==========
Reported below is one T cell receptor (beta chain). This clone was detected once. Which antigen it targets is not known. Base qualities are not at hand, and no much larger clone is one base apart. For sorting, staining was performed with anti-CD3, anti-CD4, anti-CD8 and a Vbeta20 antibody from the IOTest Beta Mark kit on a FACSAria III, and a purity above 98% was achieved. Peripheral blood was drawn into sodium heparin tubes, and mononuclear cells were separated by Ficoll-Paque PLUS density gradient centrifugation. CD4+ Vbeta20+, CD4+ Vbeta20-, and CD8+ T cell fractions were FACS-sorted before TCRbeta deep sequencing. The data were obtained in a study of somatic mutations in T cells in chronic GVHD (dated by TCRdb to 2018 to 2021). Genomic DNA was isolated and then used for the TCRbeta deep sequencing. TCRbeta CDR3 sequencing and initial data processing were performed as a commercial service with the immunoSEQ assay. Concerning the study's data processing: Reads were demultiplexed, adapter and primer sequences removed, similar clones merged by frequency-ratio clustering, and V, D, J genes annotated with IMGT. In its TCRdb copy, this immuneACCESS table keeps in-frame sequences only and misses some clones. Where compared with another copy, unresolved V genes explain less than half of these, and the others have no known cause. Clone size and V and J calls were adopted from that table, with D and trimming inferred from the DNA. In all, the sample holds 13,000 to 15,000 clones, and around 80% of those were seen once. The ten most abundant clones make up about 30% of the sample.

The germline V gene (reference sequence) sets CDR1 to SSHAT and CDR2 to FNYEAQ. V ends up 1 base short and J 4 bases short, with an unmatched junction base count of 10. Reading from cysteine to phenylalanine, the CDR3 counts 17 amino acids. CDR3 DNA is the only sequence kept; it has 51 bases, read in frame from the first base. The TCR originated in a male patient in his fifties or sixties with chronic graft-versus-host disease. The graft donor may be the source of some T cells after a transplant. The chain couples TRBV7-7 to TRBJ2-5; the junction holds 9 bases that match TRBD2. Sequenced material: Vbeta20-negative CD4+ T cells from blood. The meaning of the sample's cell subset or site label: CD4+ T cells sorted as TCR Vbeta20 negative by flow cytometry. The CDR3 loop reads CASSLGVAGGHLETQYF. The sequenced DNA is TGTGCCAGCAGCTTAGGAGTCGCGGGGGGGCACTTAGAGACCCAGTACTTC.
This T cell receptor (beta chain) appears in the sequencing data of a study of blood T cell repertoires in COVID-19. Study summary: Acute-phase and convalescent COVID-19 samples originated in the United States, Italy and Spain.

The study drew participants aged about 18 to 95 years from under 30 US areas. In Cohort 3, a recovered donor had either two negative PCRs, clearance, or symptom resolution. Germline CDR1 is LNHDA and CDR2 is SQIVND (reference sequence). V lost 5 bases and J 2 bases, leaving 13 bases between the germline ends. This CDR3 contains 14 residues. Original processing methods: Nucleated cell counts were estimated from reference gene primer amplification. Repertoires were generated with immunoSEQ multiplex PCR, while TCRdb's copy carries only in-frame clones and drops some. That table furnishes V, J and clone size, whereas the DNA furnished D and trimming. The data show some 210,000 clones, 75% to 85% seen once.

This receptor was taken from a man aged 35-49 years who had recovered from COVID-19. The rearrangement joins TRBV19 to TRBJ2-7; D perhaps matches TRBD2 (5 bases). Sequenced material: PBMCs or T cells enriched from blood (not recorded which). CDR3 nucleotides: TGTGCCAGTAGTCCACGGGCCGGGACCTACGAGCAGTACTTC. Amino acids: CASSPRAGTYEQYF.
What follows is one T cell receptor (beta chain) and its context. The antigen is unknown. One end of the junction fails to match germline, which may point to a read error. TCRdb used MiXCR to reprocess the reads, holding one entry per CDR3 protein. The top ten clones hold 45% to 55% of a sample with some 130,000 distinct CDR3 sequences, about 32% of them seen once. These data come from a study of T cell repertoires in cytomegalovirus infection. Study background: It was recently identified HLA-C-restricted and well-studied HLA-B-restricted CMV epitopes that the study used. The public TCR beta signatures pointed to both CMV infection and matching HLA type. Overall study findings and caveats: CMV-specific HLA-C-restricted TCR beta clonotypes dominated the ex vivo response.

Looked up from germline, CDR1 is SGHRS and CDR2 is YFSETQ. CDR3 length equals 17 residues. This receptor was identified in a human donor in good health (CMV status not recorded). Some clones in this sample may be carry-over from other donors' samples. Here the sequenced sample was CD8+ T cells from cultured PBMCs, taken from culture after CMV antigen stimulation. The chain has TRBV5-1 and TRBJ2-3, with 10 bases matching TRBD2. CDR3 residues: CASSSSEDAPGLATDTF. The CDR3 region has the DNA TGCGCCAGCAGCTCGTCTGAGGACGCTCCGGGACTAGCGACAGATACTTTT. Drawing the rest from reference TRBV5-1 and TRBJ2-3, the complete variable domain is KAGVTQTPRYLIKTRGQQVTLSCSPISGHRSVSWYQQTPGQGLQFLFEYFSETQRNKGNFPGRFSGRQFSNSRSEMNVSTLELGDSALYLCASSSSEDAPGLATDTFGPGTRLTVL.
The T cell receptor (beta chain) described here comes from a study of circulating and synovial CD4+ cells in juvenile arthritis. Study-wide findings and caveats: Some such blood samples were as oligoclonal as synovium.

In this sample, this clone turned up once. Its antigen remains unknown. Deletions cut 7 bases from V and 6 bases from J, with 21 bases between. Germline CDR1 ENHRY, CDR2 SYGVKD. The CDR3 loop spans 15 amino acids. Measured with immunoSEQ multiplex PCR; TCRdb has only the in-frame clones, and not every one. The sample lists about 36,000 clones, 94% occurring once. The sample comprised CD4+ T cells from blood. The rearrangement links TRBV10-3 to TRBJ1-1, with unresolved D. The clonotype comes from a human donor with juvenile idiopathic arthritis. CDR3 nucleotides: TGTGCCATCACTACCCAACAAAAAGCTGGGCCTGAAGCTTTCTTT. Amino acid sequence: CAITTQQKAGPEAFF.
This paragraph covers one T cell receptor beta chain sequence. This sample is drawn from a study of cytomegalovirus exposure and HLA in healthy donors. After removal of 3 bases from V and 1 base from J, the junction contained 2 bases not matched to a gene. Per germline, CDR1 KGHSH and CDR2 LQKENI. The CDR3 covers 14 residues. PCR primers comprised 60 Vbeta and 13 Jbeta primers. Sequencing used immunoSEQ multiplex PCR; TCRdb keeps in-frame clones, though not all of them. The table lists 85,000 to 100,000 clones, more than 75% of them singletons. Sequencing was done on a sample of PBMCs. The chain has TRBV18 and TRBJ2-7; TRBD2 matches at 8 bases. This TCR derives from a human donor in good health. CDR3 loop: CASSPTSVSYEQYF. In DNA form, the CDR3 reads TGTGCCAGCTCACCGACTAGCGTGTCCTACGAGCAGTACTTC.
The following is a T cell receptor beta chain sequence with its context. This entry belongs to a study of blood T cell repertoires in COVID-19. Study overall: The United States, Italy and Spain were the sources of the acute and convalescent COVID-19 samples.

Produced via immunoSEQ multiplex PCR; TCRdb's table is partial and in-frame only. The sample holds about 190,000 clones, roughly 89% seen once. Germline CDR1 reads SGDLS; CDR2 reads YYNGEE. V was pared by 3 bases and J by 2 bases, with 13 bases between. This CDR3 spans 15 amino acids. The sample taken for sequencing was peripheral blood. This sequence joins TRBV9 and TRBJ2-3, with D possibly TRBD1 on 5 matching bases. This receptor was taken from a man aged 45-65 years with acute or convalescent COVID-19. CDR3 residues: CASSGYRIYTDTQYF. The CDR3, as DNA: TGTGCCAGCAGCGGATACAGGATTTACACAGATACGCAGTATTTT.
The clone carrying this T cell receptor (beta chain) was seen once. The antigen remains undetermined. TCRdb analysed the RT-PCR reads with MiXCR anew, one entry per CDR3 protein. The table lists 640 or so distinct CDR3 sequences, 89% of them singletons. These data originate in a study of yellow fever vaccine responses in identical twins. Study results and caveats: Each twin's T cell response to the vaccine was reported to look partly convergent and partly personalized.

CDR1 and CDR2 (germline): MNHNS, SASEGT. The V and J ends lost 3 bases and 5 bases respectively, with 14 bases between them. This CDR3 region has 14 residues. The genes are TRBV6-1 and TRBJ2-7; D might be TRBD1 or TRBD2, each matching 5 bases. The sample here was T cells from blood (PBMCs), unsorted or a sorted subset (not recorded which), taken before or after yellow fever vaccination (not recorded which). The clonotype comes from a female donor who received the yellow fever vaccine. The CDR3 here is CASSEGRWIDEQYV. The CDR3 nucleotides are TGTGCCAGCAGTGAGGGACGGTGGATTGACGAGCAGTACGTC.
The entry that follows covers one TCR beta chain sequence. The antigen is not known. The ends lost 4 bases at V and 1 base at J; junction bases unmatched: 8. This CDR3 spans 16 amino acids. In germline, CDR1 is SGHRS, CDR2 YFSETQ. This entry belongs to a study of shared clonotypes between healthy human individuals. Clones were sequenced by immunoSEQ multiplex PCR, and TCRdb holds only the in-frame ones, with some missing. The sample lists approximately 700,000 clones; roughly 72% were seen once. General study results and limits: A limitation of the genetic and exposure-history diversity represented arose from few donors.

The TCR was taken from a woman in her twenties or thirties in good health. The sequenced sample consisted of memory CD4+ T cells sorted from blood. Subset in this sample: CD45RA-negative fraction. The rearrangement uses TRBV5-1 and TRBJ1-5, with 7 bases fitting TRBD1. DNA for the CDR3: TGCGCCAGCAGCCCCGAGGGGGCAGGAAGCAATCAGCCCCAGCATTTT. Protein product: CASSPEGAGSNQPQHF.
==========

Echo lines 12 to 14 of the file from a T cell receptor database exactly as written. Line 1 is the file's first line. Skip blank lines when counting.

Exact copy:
Produced via immunoSEQ multiplex PCR; TCRdb's table is partial and in-frame only. The sample holds about 190,000 clones, roughly 89% seen once. Germline CDR1 reads SGDLS; CDR2 reads YYNGEE. V was pared by 3 bases and J by 2 bases, with 13 bases between. This CDR3 spans 15 amino acids. The sample taken for sequencing was peripheral blood. This sequence joins TRBV9 and TRBJ2-3, with D possibly TRBD1 on 5 matching bases. This receptor was taken from a man aged 45-65 years with acute or convalescent COVID-19. CDR3 residues: CASSGYRIYTDTQYF. The CDR3, as DNA: TGTGCCAGCAGCGGATACAGGATTTACACAGATACGCAGTATTTT.
The clone carrying this T cell receptor (beta chain) was seen once. The antigen remains undetermined. TCRdb analysed the RT-PCR reads with MiXCR anew, one entry per CDR3 protein. The table lists 640 or so distinct CDR3 sequences, 89% of them singletons. These data originate in a study of yellow fever vaccine responses in identical twins. Study results and caveats: Each twin's T cell response to the vaccine was reported to look partly convergent and partly personalized.

CDR1 and CDR2 (germline): MNHNS, SASEGT. The V and J ends lost 3 bases and 5 bases respectively, with 14 bases between them. This CDR3 region has 14 residues. The genes are TRBV6-1 and TRBJ2-7; D might be TRBD1 or TRBD2, each matching 5 bases. The sample here was T cells from blood (PBMCs), unsorted or a sorted subset (not recorded which), taken before or after yellow fever vaccination (not recorded which). The clonotype comes from a female donor who received the yellow fever vaccine. The CDR3 here is CASSEGRWIDEQYV. The CDR3 nucleotides are TGTGCCAGCAGTGAGGGACGGTGGATTGACGAGCAGTACGTC.